So what’s up? Has a hostile power succeeded in infiltrating the British government? In a way, yes. This power is oligarchic capital.

On weekends, the Sunday Times reported that people who have donated at least £250,000 to the Conservative Party have been invited to join an ‘advisory committee’, with special access to the Prime Minister, cabinet ministers and senior government advisers. They used this access to push for changes in government policy. The 14 identified members of the group have a combined wealth of at least £30billion and have donated £22million to the Tories. Among them are real estate tycoons, financiers, two people with Kremlin ties, a tobacco tycoon and an internet entrepreneur currently on trial for rape and sexual assault (which he denies).

The group and its agenda had previously been kept secret. The Sunday Times report was based on a wealth of leaked documents. The advisory group appears to be crossing the line between party business and government business, especially since the official facilitating it is on the public payroll.

We were also told that the Conservative Party helps donors apply for key government positions, which looks like another obvious transgression of the line. Another slice of leaked documents suggests that the offer of a golden scale to prestigious public appointments is used as leverage to persuade them to part with their money.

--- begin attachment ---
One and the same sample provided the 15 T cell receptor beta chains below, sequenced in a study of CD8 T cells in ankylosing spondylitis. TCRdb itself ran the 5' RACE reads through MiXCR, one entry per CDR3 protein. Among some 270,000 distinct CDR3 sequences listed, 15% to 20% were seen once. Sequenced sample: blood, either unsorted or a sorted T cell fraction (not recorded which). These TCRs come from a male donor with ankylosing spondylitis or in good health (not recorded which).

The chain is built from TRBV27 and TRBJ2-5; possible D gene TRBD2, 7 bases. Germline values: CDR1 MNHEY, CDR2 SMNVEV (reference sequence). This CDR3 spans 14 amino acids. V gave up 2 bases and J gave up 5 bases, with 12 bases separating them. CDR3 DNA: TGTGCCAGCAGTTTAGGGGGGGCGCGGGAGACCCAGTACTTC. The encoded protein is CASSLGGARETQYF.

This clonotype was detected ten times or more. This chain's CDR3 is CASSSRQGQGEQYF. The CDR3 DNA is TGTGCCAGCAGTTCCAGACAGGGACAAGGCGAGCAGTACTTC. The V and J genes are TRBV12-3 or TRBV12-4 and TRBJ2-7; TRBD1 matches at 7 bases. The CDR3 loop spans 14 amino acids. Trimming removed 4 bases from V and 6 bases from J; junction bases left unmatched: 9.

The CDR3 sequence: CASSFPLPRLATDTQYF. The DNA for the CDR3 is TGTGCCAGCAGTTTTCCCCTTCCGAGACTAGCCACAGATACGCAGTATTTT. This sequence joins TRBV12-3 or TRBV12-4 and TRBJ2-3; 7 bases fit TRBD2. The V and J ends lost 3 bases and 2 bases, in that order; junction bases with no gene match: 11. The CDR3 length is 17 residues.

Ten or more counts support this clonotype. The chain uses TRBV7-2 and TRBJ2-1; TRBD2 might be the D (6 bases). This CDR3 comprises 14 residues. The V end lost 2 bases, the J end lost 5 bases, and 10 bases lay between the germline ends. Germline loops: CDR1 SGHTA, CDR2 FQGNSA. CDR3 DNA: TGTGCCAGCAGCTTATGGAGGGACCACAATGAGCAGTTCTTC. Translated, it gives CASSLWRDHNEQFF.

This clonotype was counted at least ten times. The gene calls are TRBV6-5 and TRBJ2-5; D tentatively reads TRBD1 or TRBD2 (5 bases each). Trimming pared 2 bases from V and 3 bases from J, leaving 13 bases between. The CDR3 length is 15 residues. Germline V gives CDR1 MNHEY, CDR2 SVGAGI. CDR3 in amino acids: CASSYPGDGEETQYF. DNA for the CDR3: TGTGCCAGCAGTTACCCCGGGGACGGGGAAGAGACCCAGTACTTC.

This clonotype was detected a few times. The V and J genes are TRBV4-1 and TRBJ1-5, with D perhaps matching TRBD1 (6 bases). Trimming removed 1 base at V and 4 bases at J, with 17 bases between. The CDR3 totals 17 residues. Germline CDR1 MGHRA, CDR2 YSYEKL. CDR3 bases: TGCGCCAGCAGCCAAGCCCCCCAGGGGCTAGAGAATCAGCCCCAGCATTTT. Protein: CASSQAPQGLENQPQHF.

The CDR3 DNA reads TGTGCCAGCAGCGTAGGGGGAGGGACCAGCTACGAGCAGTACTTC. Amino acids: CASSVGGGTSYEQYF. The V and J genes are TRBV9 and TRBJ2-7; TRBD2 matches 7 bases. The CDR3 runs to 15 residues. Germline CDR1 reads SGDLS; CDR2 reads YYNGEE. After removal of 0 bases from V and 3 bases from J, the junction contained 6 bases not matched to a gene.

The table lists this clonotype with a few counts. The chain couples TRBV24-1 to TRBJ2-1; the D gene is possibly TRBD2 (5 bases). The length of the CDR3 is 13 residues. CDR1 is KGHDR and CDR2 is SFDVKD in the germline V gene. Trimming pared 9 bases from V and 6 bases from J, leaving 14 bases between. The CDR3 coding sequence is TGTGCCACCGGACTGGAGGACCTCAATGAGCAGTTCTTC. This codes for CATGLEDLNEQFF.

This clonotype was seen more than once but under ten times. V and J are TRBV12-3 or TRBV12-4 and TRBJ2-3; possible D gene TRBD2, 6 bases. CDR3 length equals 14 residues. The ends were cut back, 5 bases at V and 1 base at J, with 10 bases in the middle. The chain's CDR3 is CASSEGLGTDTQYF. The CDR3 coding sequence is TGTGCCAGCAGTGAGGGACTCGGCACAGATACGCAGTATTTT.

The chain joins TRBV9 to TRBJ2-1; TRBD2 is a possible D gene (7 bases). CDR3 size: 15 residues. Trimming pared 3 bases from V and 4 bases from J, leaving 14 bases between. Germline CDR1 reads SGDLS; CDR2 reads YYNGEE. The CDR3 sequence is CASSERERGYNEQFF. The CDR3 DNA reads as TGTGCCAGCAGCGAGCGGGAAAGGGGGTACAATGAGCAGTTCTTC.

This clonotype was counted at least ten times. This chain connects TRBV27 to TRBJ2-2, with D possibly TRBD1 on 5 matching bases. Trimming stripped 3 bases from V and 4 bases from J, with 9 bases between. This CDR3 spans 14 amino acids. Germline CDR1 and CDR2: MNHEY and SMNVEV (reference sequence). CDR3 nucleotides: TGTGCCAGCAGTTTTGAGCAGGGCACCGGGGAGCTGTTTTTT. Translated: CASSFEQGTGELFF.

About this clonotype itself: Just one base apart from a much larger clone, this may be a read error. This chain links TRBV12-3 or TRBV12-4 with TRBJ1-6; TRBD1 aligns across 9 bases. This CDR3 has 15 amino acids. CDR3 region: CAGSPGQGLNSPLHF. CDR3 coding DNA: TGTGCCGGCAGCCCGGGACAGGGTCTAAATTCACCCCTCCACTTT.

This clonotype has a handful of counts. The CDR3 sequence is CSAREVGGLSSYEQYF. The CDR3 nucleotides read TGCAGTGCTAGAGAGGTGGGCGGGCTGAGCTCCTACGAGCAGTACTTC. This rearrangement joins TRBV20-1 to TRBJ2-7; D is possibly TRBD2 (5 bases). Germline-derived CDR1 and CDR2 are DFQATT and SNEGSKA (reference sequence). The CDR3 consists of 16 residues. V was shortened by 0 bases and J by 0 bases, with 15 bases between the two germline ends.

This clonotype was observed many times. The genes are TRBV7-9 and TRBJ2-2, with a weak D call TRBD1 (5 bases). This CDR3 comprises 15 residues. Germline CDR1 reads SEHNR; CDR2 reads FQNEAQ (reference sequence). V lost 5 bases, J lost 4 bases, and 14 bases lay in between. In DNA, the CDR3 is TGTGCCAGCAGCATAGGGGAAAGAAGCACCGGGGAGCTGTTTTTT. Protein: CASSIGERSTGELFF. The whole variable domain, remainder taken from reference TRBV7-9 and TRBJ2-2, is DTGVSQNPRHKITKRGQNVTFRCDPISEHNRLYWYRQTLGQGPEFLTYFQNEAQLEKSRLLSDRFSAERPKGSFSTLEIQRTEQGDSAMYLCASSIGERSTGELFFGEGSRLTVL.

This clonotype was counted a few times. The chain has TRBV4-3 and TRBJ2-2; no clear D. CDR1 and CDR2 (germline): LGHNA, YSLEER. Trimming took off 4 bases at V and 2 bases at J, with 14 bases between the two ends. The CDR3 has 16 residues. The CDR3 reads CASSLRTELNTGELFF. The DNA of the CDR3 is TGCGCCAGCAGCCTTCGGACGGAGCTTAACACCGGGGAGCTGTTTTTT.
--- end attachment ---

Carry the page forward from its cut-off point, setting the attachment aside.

Political finance has long been a means by which the very wealthy can wield outsized influence over public policy. But that influence now seems to have grown grosser and more extreme than at any time in living memory. Far from seeking to contain plutocratic power, Boris Johnson hopes strip the Electoral Commission of its powers to stop abuse of the funding system.

Big donors are not the only oligarchs to wield outsized influence over this government. Dominique Cummings claims that Boris Johnson called the Telegraph, owned by billionaire Frederick Barclay, “my real boss”. Rupert Murdoch and his senior executives held several private meetings with Johnson and members of his cabinet.

Are the very rich deliberately trying to harm our country? In some cases, maybe. There is a current of capitalism that wants to generate crises, then seize national assets at the price of gold. But such an intention is not necessary to explain the general damage inflicted by oligarchic capital. It’s just that the interests of the very rich are not the same as the interests of the nation. We must never forget what billionaire stockbroker Peter Hargreaves, who donated £3.2million to one of the Leave campaigns, said about Brexit: ‘We’re going out and we will be incredibly successful because we will be insecure again. And insecurity is fantastic.

No responsible government would allow the demands of the ultra-rich to take precedence over the needs of the nation. But we don’t have responsible government.